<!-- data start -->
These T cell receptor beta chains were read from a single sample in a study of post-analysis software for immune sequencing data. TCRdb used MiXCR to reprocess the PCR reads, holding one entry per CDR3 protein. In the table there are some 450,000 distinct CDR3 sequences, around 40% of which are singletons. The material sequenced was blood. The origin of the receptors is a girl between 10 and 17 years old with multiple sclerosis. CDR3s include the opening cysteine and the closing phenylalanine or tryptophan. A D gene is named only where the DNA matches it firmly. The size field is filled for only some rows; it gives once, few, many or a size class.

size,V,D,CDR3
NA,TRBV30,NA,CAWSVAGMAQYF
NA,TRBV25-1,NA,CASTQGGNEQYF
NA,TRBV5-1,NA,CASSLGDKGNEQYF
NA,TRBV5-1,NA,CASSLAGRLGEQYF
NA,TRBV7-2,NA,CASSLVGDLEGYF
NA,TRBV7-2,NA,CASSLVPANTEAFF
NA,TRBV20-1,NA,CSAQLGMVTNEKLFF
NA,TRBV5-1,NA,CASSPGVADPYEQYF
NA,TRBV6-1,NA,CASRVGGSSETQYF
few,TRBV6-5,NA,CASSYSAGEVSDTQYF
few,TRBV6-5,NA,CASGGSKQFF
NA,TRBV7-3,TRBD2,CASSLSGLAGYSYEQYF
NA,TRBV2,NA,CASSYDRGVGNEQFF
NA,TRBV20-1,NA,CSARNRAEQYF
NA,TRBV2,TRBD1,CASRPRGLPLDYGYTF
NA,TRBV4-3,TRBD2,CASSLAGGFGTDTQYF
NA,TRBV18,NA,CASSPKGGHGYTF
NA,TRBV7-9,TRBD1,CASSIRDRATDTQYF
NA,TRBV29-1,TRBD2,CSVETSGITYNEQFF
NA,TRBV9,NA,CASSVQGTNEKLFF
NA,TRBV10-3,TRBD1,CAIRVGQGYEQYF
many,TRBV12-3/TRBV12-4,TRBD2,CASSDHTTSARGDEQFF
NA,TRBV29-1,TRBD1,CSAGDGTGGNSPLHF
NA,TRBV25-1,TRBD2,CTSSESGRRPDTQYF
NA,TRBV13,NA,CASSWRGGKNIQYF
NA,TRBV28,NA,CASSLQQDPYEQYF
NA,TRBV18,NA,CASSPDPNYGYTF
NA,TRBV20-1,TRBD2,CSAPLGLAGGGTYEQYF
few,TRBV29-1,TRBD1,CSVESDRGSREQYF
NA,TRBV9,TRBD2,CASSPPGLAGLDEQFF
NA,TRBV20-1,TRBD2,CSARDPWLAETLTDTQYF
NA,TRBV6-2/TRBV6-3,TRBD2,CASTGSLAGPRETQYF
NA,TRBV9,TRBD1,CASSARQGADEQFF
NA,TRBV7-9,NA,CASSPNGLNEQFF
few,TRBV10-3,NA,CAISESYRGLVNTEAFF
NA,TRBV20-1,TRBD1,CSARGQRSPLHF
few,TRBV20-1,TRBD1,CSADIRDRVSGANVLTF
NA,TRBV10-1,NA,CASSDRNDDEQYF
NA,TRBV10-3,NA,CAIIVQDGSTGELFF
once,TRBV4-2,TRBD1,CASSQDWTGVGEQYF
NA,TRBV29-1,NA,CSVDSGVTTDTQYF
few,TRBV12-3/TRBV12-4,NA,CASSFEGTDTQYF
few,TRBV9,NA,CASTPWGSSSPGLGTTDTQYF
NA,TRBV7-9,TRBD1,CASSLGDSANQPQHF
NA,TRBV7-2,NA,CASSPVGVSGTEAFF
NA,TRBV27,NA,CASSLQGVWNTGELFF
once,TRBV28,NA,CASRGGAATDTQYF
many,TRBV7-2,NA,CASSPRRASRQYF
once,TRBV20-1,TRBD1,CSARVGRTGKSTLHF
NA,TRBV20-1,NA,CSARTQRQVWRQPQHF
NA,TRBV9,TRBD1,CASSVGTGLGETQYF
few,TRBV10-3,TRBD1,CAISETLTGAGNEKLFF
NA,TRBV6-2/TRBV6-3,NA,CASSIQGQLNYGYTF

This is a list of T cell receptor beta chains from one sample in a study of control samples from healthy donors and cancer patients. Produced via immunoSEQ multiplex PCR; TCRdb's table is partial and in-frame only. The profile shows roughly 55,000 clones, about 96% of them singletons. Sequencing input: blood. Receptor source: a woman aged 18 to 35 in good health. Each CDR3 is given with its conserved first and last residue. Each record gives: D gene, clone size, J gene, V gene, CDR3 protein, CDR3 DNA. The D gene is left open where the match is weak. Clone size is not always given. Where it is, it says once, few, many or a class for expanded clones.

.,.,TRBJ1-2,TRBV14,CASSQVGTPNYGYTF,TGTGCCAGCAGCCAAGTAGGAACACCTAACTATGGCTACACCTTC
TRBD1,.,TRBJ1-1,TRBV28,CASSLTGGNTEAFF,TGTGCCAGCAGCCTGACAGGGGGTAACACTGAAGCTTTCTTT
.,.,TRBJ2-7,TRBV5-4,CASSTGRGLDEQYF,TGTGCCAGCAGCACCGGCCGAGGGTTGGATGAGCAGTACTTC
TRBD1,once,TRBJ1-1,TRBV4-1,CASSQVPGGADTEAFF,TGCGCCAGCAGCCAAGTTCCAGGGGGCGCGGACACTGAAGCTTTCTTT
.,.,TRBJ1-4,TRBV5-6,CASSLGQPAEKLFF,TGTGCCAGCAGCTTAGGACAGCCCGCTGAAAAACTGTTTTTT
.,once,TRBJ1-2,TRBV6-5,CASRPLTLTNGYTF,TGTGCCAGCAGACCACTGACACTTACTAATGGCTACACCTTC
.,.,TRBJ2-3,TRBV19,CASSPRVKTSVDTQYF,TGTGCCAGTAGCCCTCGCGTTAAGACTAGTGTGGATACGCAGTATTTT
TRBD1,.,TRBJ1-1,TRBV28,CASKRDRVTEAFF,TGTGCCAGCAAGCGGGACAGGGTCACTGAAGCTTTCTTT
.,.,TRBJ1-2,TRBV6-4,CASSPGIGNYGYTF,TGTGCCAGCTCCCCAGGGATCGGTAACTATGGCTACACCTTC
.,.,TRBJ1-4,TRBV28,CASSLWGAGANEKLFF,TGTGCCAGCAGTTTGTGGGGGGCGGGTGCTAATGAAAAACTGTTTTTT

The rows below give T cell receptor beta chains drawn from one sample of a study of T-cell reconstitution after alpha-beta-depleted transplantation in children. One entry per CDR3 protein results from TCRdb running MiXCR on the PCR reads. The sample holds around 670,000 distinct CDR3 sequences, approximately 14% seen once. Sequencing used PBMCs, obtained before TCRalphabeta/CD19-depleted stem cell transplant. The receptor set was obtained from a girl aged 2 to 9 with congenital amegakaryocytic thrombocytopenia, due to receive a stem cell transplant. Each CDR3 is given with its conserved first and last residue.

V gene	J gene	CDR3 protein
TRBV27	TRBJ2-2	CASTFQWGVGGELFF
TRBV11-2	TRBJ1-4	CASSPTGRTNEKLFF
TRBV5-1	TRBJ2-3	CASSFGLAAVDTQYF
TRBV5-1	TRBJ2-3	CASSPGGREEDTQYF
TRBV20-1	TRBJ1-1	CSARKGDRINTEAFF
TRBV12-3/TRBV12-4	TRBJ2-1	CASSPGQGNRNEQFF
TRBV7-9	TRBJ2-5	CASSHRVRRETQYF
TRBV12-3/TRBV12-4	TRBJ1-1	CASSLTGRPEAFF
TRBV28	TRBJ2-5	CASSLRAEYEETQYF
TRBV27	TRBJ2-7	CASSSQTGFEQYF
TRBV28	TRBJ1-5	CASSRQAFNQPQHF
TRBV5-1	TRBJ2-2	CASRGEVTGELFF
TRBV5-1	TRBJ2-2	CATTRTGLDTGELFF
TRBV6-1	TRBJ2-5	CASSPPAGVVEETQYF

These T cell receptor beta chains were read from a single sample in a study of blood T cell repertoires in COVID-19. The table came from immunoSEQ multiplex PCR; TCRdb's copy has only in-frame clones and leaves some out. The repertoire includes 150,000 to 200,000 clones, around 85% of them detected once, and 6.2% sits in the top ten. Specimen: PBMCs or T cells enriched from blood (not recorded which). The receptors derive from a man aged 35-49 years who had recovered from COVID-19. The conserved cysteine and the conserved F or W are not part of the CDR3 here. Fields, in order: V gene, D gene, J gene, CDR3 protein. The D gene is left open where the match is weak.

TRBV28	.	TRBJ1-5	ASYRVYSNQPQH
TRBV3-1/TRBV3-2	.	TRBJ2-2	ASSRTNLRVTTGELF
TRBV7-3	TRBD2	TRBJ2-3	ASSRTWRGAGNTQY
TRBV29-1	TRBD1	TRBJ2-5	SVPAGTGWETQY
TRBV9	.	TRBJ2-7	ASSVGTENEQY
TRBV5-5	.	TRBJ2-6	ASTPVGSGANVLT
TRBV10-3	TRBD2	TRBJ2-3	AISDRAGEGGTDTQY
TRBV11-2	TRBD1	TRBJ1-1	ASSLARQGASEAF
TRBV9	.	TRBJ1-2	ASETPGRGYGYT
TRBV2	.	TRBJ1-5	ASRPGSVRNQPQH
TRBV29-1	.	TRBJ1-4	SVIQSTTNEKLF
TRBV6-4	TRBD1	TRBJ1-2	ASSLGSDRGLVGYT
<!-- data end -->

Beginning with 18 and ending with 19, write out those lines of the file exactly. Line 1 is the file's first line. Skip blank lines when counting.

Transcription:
NA,TRBV4-3,TRBD2,CASSLAGGFGTDTQYF
NA,TRBV18,NA,CASSPKGGHGYTF